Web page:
The Supreme Court yesterday unanimously refused to give the Pyramid Lake Pauite Indians more water from the Truckee River in Nevada, even though the government now concedes that it inadequately represented the Indians when the river's water was allocated.
The court refused to reopen a case settled in 1944 that measured out water from the Truckee among the Indians, a federal irrigation project and thousands of small farmers. In that case, the federal government represented the Indians and the irrigation project.
The court ruled the the government can represent the Indians and the Newlands Reclamation Project, both of which were seeking water from the Truckee in western Nevada.
Justice William H. Rehnquist, writing for the court, said that "It is simply unrealistic to suggest that the government may not perform its obligation to represent Indian tribes in litigation when Congress has obliged it to represent other interests as well."
In the case decided yesterday, the federal government took the Indians' side, conceding that it had had inadequately represented the Pauites' interest in the final allocation of water rights in 1944. The Indians had sought to increase slightly the amount of water flowing into Pyramid Lake so that its fish would not die out.
The court rejected the Justice Department's argument that it could reallocate water rights between the Indians and the irrigation project as it saw fit, because it represented both parties to begin with.
"We conclude that the government is completely mistaken if it believes that the water rights conferred to it by the 1944 decree . . . were like so many bushels of wheat, to be bartered, sold or shifted about as the government might see fit."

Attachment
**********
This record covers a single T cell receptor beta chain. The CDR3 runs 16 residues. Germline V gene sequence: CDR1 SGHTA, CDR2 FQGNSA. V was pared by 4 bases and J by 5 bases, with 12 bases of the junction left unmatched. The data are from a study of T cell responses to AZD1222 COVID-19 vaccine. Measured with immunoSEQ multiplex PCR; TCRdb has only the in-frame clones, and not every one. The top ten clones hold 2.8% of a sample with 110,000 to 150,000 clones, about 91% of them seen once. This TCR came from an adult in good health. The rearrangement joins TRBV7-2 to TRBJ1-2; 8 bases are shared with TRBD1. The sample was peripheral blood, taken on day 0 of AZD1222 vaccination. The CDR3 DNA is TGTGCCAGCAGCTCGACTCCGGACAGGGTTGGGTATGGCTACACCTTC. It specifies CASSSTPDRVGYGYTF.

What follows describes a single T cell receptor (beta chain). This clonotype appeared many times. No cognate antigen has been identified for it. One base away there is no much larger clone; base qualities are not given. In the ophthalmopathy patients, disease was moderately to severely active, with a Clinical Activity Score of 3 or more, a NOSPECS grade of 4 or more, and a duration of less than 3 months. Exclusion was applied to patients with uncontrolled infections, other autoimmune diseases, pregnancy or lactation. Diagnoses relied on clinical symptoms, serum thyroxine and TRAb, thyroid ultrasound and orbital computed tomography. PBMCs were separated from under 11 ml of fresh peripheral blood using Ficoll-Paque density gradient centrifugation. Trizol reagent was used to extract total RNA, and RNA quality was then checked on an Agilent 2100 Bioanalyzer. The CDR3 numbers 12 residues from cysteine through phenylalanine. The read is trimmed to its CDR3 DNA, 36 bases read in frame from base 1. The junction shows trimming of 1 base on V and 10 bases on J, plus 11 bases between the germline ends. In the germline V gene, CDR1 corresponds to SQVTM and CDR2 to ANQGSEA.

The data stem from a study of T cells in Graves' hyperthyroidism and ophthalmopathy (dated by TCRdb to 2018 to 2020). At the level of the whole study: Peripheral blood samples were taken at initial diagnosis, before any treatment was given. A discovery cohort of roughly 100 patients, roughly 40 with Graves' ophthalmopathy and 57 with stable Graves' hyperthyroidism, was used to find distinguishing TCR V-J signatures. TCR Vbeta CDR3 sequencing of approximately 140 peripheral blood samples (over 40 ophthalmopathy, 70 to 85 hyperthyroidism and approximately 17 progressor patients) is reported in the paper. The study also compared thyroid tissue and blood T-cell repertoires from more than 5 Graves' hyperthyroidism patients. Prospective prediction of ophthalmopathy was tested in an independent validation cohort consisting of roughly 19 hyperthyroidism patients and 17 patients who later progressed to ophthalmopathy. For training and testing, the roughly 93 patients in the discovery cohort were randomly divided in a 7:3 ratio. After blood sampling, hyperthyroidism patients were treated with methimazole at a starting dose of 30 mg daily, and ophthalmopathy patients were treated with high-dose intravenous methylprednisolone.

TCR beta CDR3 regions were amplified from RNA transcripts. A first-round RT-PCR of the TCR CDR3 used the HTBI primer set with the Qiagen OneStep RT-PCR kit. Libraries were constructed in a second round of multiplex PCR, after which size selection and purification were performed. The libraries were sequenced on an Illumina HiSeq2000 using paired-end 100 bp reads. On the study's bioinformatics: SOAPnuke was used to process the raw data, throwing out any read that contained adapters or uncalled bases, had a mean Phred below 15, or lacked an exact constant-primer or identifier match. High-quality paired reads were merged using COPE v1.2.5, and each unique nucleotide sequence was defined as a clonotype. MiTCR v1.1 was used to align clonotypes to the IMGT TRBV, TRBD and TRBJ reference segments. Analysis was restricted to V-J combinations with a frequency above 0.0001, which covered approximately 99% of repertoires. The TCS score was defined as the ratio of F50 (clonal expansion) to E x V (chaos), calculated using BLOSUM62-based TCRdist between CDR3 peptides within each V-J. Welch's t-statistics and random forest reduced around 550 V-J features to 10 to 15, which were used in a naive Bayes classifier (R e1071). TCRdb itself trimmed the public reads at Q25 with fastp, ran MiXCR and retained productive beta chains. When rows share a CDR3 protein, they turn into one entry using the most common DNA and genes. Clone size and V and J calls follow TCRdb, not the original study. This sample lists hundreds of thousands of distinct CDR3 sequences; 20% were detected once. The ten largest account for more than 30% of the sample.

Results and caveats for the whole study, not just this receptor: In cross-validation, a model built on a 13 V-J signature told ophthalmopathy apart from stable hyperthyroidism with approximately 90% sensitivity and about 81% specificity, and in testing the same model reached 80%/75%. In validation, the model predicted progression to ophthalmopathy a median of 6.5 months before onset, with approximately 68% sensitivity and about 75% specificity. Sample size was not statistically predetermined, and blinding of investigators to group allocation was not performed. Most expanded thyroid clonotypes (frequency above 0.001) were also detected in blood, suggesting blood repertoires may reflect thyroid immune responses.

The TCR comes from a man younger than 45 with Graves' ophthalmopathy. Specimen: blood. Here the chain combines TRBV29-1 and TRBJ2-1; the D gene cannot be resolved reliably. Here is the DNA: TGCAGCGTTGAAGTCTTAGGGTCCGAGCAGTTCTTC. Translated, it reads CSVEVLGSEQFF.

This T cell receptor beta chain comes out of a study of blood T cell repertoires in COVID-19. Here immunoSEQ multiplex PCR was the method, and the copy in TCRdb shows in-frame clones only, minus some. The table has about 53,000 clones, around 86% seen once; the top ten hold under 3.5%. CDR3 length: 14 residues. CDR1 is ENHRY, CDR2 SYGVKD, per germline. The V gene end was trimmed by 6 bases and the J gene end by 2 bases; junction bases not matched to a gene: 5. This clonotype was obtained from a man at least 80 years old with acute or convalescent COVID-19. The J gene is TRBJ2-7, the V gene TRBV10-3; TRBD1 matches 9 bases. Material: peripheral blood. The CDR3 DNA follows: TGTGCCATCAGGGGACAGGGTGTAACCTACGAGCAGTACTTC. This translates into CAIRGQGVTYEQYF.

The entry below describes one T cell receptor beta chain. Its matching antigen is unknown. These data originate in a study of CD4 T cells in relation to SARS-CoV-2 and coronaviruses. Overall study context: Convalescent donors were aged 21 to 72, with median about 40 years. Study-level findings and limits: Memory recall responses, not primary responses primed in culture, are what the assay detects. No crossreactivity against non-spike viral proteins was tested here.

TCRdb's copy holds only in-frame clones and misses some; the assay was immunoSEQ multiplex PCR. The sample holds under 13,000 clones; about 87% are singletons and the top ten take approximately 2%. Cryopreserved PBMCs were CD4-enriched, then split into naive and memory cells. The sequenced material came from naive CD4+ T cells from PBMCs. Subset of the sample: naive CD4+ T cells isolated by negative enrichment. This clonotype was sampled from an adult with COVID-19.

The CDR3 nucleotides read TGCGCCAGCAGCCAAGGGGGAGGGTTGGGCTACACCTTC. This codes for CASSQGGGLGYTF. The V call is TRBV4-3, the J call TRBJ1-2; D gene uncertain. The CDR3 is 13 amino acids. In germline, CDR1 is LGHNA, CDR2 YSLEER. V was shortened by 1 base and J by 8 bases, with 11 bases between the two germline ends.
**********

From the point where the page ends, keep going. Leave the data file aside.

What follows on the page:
Justice William J. Brennan Jr., in a concurring opinion, said the Indians can sue the federal government "for the breach of duty that the United States has admitted."
The Pauites won a damage suit against the federal government in 1951 because they had not received water to which they were entitled in order to maintain the lake and their fishery. In return for $8 million, the tribe at that time excused the government from further liability for the error.
Yesterday's decision is the second time this term that Indians have lost an effort to reopen long-sealed water allocation agreements. In March, the court ruled 5 to 3 that it was too late to correct a mistake made by government lawyers representing Indians that denied them water to which they were entitled.